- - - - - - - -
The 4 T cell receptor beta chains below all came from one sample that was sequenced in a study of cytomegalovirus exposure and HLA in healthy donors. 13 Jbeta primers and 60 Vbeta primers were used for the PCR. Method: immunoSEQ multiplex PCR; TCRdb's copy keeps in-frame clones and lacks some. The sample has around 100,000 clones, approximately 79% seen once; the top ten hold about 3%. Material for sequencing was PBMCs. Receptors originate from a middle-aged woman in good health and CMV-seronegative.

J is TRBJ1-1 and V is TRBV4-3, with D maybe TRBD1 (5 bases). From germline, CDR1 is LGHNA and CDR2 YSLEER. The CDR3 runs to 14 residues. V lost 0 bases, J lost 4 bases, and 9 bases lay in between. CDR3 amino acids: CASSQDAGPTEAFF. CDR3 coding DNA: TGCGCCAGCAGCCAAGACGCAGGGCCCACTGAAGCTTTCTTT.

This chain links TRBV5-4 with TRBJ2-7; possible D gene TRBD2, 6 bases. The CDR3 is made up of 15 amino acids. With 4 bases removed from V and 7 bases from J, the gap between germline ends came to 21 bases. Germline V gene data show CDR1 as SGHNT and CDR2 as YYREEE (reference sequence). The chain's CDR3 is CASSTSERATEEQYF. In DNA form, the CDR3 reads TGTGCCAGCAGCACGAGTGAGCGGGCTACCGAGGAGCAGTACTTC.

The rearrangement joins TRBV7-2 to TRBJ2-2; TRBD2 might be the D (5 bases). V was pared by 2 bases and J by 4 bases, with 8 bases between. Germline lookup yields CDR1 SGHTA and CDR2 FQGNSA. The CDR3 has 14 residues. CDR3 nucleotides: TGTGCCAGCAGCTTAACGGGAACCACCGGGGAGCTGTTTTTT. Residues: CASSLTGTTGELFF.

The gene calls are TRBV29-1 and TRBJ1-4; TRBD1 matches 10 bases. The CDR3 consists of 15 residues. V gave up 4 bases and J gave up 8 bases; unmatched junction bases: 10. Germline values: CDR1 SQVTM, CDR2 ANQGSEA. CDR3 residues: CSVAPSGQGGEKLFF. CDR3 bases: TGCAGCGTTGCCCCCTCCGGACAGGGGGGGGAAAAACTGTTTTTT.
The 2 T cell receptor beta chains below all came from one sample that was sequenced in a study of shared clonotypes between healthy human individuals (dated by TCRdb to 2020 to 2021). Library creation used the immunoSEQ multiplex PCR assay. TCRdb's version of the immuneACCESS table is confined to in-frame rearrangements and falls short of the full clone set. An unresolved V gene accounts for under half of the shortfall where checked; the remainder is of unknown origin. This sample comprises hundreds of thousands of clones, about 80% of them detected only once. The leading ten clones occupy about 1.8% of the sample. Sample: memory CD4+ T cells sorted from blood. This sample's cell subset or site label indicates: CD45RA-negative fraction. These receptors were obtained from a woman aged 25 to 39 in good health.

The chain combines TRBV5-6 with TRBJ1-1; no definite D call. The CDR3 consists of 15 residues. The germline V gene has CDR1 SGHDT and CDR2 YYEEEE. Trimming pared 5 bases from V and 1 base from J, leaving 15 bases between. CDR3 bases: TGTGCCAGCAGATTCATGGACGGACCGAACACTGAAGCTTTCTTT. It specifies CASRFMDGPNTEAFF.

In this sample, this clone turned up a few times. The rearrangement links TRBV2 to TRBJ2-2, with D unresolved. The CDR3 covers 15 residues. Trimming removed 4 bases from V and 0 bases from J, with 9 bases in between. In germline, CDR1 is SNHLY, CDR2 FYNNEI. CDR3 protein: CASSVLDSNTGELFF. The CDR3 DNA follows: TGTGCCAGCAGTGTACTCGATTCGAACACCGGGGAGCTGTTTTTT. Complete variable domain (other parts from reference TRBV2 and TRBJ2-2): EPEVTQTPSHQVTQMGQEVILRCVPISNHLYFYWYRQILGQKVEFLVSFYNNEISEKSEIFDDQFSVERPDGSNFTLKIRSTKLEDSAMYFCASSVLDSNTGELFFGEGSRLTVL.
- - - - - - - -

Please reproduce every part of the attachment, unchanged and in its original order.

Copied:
The 4 T cell receptor beta chains below all came from one sample that was sequenced in a study of cytomegalovirus exposure and HLA in healthy donors. 13 Jbeta primers and 60 Vbeta primers were used for the PCR. Method: immunoSEQ multiplex PCR; TCRdb's copy keeps in-frame clones and lacks some. The sample has around 100,000 clones, approximately 79% seen once; the top ten hold about 3%. Material for sequencing was PBMCs. Receptors originate from a middle-aged woman in good health and CMV-seronegative.

J is TRBJ1-1 and V is TRBV4-3, with D maybe TRBD1 (5 bases). From germline, CDR1 is LGHNA and CDR2 YSLEER. The CDR3 runs to 14 residues. V lost 0 bases, J lost 4 bases, and 9 bases lay in between. CDR3 amino acids: CASSQDAGPTEAFF. CDR3 coding DNA: TGCGCCAGCAGCCAAGACGCAGGGCCCACTGAAGCTTTCTTT.

This chain links TRBV5-4 with TRBJ2-7; possible D gene TRBD2, 6 bases. The CDR3 is made up of 15 amino acids. With 4 bases removed from V and 7 bases from J, the gap between germline ends came to 21 bases. Germline V gene data show CDR1 as SGHNT and CDR2 as YYREEE (reference sequence). The chain's CDR3 is CASSTSERATEEQYF. In DNA form, the CDR3 reads TGTGCCAGCAGCACGAGTGAGCGGGCTACCGAGGAGCAGTACTTC.

The rearrangement joins TRBV7-2 to TRBJ2-2; TRBD2 might be the D (5 bases). V was pared by 2 bases and J by 4 bases, with 8 bases between. Germline lookup yields CDR1 SGHTA and CDR2 FQGNSA. The CDR3 has 14 residues. CDR3 nucleotides: TGTGCCAGCAGCTTAACGGGAACCACCGGGGAGCTGTTTTTT. Residues: CASSLTGTTGELFF.

The gene calls are TRBV29-1 and TRBJ1-4; TRBD1 matches 10 bases. The CDR3 consists of 15 residues. V gave up 4 bases and J gave up 8 bases; unmatched junction bases: 10. Germline values: CDR1 SQVTM, CDR2 ANQGSEA. CDR3 residues: CSVAPSGQGGEKLFF. CDR3 bases: TGCAGCGTTGCCCCCTCCGGACAGGGGGGGGAAAAACTGTTTTTT.
The 2 T cell receptor beta chains below all came from one sample that was sequenced in a study of shared clonotypes between healthy human individuals (dated by TCRdb to 2020 to 2021). Library creation used the immunoSEQ multiplex PCR assay. TCRdb's version of the immuneACCESS table is confined to in-frame rearrangements and falls short of the full clone set. An unresolved V gene accounts for under half of the shortfall where checked; the remainder is of unknown origin. This sample comprises hundreds of thousands of clones, about 80% of them detected only once. The leading ten clones occupy about 1.8% of the sample. Sample: memory CD4+ T cells sorted from blood. This sample's cell subset or site label indicates: CD45RA-negative fraction. These receptors were obtained from a woman aged 25 to 39 in good health.

The chain combines TRBV5-6 with TRBJ1-1; no definite D call. The CDR3 consists of 15 residues. The germline V gene has CDR1 SGHDT and CDR2 YYEEEE. Trimming pared 5 bases from V and 1 base from J, leaving 15 bases between. CDR3 bases: TGTGCCAGCAGATTCATGGACGGACCGAACACTGAAGCTTTCTTT. It specifies CASRFMDGPNTEAFF.

In this sample, this clone turned up a few times. The rearrangement links TRBV2 to TRBJ2-2, with D unresolved. The CDR3 covers 15 residues. Trimming removed 4 bases from V and 0 bases from J, with 9 bases in between. In germline, CDR1 is SNHLY, CDR2 FYNNEI. CDR3 protein: CASSVLDSNTGELFF. The CDR3 DNA follows: TGTGCCAGCAGTGTACTCGATTCGAACACCGGGGAGCTGTTTTTT. Complete variable domain (other parts from reference TRBV2 and TRBJ2-2): EPEVTQTPSHQVTQMGQEVILRCVPISNHLYFYWYRQILGQKVEFLVSFYNNEISEKSEIFDDQFSVERPDGSNFTLKIRSTKLEDSAMYFCASSVLDSNTGELFFGEGSRLTVL.